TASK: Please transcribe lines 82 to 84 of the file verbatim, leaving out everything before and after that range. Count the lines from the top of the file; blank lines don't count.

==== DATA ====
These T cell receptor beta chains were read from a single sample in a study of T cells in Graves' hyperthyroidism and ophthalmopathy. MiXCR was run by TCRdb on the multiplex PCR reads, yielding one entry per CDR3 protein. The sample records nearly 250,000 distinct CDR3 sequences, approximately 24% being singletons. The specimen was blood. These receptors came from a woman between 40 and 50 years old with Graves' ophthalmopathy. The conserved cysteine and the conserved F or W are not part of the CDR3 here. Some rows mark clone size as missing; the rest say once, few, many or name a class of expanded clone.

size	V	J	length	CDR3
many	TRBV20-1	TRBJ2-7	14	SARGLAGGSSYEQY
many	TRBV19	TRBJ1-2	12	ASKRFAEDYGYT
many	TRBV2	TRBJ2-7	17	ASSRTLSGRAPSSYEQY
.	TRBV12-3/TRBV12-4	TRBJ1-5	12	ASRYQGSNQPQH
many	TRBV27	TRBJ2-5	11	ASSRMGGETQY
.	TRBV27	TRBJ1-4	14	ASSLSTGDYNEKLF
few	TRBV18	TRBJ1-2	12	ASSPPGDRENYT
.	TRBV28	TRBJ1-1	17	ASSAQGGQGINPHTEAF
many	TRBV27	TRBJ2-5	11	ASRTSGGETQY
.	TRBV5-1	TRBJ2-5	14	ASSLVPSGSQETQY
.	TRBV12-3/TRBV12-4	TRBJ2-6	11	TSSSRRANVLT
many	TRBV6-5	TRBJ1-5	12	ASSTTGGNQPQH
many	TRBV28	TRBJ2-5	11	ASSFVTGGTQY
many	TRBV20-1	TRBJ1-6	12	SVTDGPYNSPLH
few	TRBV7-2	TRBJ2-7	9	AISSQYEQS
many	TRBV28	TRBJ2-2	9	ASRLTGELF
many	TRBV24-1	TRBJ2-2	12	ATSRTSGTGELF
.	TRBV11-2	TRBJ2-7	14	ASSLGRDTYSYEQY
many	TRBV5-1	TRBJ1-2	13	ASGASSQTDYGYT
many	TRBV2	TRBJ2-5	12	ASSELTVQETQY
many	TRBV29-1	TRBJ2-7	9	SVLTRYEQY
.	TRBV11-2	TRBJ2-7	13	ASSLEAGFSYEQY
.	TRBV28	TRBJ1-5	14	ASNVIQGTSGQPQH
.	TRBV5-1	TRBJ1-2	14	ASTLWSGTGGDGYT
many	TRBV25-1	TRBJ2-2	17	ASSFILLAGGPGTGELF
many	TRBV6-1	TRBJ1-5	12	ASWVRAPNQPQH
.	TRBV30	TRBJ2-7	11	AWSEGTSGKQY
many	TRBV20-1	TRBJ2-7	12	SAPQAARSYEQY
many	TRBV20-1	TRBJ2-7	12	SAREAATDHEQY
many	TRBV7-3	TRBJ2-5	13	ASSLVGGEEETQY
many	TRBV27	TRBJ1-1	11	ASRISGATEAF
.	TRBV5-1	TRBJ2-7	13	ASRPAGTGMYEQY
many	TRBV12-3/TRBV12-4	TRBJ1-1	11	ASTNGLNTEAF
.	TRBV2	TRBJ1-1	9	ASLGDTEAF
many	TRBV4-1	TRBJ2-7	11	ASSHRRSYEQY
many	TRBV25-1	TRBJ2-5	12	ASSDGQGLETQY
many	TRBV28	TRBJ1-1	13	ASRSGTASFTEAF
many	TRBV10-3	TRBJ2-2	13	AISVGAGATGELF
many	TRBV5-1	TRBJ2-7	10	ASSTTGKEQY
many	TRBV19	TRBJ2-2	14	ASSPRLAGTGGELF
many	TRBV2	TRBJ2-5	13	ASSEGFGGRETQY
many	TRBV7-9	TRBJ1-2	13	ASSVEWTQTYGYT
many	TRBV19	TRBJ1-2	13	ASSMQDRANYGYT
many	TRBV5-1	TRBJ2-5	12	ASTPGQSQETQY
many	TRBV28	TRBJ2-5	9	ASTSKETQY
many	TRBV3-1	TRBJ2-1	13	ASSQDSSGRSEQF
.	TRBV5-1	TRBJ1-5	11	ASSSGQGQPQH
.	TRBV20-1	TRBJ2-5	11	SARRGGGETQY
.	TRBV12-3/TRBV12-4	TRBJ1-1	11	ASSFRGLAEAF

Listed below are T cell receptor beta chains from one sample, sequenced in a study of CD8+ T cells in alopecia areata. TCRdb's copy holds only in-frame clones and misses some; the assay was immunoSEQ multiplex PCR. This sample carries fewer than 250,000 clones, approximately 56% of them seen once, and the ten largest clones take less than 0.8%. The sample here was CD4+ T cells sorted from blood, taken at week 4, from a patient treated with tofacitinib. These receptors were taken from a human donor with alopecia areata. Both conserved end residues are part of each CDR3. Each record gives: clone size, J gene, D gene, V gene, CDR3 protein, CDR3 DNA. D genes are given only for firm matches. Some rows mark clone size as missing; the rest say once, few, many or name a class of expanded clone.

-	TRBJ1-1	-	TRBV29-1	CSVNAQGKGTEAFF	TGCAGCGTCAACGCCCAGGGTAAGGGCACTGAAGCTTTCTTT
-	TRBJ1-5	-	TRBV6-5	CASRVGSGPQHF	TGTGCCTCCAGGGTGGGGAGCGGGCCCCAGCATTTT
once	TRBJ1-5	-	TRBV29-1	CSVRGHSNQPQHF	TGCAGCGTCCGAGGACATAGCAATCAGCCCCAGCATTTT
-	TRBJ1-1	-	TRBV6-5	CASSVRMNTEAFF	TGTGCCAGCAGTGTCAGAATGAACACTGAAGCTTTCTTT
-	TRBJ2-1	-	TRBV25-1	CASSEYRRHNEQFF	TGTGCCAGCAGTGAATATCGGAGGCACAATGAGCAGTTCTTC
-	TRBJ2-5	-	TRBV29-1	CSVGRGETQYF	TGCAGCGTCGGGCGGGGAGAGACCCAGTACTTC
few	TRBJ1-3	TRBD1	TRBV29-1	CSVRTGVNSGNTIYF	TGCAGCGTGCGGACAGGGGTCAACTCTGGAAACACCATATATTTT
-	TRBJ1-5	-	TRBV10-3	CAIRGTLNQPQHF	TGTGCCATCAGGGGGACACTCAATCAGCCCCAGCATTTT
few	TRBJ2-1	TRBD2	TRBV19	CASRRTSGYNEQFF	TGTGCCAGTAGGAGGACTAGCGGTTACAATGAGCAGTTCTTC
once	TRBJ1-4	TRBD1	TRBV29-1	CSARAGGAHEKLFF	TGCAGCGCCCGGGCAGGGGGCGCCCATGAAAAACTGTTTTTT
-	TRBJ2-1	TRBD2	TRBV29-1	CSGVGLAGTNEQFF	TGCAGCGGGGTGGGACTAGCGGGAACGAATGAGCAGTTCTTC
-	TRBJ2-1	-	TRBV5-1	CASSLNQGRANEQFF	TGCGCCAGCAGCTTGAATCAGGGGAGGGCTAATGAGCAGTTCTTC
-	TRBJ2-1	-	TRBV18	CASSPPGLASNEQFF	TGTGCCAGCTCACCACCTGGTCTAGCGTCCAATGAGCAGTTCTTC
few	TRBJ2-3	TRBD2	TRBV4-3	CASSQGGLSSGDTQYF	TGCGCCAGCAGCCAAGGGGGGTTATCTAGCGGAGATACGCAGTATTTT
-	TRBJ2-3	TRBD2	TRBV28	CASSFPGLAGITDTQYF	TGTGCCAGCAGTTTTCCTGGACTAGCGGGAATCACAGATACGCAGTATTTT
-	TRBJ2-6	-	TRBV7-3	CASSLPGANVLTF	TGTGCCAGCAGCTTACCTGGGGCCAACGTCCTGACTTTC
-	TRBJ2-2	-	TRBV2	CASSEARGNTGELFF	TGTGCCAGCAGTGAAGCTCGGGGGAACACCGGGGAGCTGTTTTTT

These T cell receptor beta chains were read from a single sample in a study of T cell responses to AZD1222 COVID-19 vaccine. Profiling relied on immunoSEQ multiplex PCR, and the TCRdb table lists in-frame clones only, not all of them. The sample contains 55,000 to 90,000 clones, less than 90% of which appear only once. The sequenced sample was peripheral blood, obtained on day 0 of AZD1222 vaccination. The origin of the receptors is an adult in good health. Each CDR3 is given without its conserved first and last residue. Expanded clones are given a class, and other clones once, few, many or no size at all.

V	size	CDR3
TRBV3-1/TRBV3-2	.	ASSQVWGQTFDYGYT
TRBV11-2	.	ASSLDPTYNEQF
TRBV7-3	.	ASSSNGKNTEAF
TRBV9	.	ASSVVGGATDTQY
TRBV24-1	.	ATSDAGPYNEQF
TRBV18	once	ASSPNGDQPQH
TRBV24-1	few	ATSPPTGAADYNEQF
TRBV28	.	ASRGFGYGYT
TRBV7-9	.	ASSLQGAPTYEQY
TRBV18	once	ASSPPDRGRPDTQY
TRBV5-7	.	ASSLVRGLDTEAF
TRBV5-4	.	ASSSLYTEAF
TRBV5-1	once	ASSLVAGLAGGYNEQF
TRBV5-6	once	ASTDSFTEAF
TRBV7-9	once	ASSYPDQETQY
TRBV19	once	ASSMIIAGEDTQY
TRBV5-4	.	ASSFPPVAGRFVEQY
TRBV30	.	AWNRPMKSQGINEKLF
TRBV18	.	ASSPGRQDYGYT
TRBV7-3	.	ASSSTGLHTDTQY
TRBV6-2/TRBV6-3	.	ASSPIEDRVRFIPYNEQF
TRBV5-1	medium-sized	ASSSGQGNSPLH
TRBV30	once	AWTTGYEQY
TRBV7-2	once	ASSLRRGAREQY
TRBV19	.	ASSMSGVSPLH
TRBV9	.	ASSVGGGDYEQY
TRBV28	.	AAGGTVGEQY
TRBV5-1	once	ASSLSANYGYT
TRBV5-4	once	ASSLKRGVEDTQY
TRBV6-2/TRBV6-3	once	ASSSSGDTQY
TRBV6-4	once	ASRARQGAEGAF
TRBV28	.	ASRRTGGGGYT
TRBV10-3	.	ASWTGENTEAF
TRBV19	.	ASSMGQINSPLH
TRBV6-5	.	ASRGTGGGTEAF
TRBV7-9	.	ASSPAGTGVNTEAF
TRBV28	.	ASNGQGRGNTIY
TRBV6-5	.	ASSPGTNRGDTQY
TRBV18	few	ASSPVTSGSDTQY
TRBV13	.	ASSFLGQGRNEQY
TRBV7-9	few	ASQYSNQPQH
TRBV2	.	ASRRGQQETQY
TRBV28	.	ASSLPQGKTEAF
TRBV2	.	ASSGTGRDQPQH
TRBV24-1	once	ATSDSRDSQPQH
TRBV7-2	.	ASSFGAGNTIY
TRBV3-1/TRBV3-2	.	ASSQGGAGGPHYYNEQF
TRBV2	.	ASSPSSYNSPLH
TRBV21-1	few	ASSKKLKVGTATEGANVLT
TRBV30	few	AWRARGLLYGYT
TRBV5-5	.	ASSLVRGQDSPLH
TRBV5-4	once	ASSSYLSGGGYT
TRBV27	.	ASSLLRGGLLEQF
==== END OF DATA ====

TRBV5-7	.	ASSLVRGLDTEAF
TRBV5-4	.	ASSSLYTEAF
TRBV5-1	once	ASSLVAGLAGGYNEQF